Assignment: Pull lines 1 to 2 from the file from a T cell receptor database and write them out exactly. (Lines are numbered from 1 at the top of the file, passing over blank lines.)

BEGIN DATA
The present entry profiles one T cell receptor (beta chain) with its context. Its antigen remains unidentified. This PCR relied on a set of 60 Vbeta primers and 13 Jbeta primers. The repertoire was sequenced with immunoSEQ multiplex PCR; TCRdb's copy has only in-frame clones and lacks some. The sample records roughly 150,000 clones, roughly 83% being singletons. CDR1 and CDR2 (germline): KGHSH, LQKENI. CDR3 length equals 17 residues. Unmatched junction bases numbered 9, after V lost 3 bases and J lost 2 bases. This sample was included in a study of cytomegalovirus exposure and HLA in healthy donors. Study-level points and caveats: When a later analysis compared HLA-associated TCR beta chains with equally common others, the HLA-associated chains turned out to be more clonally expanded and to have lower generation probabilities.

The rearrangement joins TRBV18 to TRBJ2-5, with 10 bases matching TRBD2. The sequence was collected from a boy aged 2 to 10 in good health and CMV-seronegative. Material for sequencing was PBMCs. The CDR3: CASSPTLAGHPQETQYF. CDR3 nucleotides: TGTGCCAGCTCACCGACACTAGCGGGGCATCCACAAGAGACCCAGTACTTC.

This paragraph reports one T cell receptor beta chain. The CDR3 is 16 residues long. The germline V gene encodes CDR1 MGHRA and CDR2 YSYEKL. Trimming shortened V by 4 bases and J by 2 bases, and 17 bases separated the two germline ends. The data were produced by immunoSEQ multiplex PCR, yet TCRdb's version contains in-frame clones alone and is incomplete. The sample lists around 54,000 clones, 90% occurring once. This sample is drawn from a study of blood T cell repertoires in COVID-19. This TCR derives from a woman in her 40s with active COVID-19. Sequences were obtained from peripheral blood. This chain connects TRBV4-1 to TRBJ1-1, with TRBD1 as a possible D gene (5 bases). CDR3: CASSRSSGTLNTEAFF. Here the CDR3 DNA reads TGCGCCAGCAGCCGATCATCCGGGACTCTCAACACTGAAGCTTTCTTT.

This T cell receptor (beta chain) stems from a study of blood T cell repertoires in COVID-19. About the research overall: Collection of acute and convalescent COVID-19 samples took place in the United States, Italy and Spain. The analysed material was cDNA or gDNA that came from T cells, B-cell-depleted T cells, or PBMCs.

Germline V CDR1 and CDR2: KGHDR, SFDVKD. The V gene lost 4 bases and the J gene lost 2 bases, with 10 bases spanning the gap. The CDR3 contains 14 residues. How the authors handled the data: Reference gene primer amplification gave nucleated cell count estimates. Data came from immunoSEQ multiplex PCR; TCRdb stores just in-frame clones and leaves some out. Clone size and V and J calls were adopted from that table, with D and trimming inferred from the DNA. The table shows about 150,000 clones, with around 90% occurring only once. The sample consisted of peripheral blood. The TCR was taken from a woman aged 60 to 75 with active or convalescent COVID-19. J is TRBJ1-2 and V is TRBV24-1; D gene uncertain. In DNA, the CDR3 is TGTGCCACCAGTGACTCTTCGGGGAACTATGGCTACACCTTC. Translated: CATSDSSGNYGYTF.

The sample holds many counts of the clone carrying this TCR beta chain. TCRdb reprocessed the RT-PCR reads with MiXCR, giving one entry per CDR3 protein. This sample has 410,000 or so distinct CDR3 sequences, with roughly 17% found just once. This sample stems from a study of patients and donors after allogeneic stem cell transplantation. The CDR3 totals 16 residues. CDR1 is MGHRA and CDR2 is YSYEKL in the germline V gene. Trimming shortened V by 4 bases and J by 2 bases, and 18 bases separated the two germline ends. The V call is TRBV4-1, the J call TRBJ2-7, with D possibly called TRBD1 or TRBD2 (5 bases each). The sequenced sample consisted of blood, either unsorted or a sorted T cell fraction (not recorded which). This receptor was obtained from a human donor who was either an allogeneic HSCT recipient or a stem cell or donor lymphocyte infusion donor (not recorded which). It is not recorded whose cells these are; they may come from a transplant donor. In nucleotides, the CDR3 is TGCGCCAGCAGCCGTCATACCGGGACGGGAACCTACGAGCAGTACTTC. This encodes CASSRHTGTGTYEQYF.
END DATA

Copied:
The present entry profiles one T cell receptor (beta chain) with its context. Its antigen remains unidentified. This PCR relied on a set of 60 Vbeta primers and 13 Jbeta primers. The repertoire was sequenced with immunoSEQ multiplex PCR; TCRdb's copy has only in-frame clones and lacks some. The sample records roughly 150,000 clones, roughly 83% being singletons. CDR1 and CDR2 (germline): KGHSH, LQKENI. CDR3 length equals 17 residues. Unmatched junction bases numbered 9, after V lost 3 bases and J lost 2 bases. This sample was included in a study of cytomegalovirus exposure and HLA in healthy donors. Study-level points and caveats: When a later analysis compared HLA-associated TCR beta chains with equally common others, the HLA-associated chains turned out to be more clonally expanded and to have lower generation probabilities.

The rearrangement joins TRBV18 to TRBJ2-5, with 10 bases matching TRBD2. The sequence was collected from a boy aged 2 to 10 in good health and CMV-seronegative. Material for sequencing was PBMCs. The CDR3: CASSPTLAGHPQETQYF. CDR3 nucleotides: TGTGCCAGCTCACCGACACTAGCGGGGCATCCACAAGAGACCCAGTACTTC.